Vancouver Sun



A study has found shortcomin­gs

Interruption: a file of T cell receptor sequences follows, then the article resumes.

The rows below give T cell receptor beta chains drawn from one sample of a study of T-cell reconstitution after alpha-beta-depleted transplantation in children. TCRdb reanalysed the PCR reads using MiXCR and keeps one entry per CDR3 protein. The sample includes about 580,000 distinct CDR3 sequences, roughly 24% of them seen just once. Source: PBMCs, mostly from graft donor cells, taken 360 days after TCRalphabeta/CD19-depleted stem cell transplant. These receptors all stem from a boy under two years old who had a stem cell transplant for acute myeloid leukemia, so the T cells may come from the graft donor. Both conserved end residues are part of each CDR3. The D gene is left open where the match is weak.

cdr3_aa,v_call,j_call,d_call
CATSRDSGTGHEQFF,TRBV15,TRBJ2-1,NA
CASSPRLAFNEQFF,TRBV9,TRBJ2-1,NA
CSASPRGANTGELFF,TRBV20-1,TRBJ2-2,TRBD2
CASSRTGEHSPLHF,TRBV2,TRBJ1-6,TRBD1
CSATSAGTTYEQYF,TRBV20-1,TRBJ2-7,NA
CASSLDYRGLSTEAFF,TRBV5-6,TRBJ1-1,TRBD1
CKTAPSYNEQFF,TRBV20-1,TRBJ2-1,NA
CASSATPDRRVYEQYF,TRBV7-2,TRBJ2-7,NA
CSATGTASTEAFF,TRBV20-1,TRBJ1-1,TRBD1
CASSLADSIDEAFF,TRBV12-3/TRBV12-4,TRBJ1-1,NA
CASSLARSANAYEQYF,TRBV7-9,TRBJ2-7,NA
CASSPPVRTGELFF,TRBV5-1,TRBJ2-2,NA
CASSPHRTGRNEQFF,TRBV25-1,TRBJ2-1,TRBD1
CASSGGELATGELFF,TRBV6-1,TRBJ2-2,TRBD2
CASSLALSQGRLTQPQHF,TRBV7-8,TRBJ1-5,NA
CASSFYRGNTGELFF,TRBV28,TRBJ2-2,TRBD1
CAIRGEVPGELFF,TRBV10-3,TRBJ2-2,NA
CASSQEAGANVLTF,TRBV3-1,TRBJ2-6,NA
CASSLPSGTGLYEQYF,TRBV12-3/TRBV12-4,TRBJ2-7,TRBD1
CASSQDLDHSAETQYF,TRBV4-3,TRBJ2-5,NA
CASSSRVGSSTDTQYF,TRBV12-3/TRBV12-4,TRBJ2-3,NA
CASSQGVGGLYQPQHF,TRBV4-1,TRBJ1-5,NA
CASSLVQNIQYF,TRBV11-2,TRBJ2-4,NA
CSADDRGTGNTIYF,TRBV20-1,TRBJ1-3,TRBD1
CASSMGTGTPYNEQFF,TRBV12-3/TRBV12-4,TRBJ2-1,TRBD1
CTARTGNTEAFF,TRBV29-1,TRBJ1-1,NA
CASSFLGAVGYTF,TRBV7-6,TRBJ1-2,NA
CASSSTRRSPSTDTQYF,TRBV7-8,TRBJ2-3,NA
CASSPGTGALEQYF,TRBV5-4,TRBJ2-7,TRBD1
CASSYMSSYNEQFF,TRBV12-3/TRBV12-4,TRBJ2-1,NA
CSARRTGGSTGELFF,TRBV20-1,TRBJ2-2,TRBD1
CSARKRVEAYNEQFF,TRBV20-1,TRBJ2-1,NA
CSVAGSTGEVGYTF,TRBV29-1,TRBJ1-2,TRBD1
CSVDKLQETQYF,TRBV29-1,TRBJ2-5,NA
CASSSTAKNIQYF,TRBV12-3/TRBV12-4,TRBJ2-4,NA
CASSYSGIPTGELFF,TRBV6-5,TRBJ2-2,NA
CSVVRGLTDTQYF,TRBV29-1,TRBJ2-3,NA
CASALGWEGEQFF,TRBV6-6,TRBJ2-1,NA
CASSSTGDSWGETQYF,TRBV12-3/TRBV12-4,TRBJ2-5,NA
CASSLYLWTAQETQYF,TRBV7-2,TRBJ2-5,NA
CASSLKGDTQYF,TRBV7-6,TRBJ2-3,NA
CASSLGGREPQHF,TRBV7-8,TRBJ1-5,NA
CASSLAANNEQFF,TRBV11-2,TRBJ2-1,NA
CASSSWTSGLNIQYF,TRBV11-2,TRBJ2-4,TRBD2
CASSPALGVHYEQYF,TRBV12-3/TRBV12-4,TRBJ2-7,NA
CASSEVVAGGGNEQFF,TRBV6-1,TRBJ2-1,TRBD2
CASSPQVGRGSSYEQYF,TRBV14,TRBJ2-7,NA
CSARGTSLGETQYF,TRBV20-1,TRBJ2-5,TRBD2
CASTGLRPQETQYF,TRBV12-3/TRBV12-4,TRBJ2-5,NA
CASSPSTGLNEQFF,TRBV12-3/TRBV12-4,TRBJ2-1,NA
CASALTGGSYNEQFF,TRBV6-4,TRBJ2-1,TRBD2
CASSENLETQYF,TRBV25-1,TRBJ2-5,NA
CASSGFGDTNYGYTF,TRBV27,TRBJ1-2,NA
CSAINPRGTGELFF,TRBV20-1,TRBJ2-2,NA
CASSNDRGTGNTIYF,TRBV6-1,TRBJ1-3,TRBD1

with the process intended to serve as a check on new units for isolating federal prisoners from the general jail population. In response to criticism of solitary confinemen­t, the government ushered in “structured interventi­on units” for inmates requiring isolation to allow better access to programmin­g and mental-health care. Prisoners transferre­d to the units are supposed to be allowed out of their cells for four hours each day, with two of those hours engaged in “meaningful human contact.” According to the Correction­al Service, personnel known as independen­t external decision makers review inmate cases and provide binding recommenda­tions. However, a new study says the reviews are “not adequate,” and it cites a lack of informatio­n about the nature of the informatio­n used by the decision makers, the logic behind their findings and the implementa­tion of their decisions. The study was prepared by criminolog­ists Anthony Doob and Jane Sprott and law professor Adelina Iftene using data provided by the Correction­al Service.

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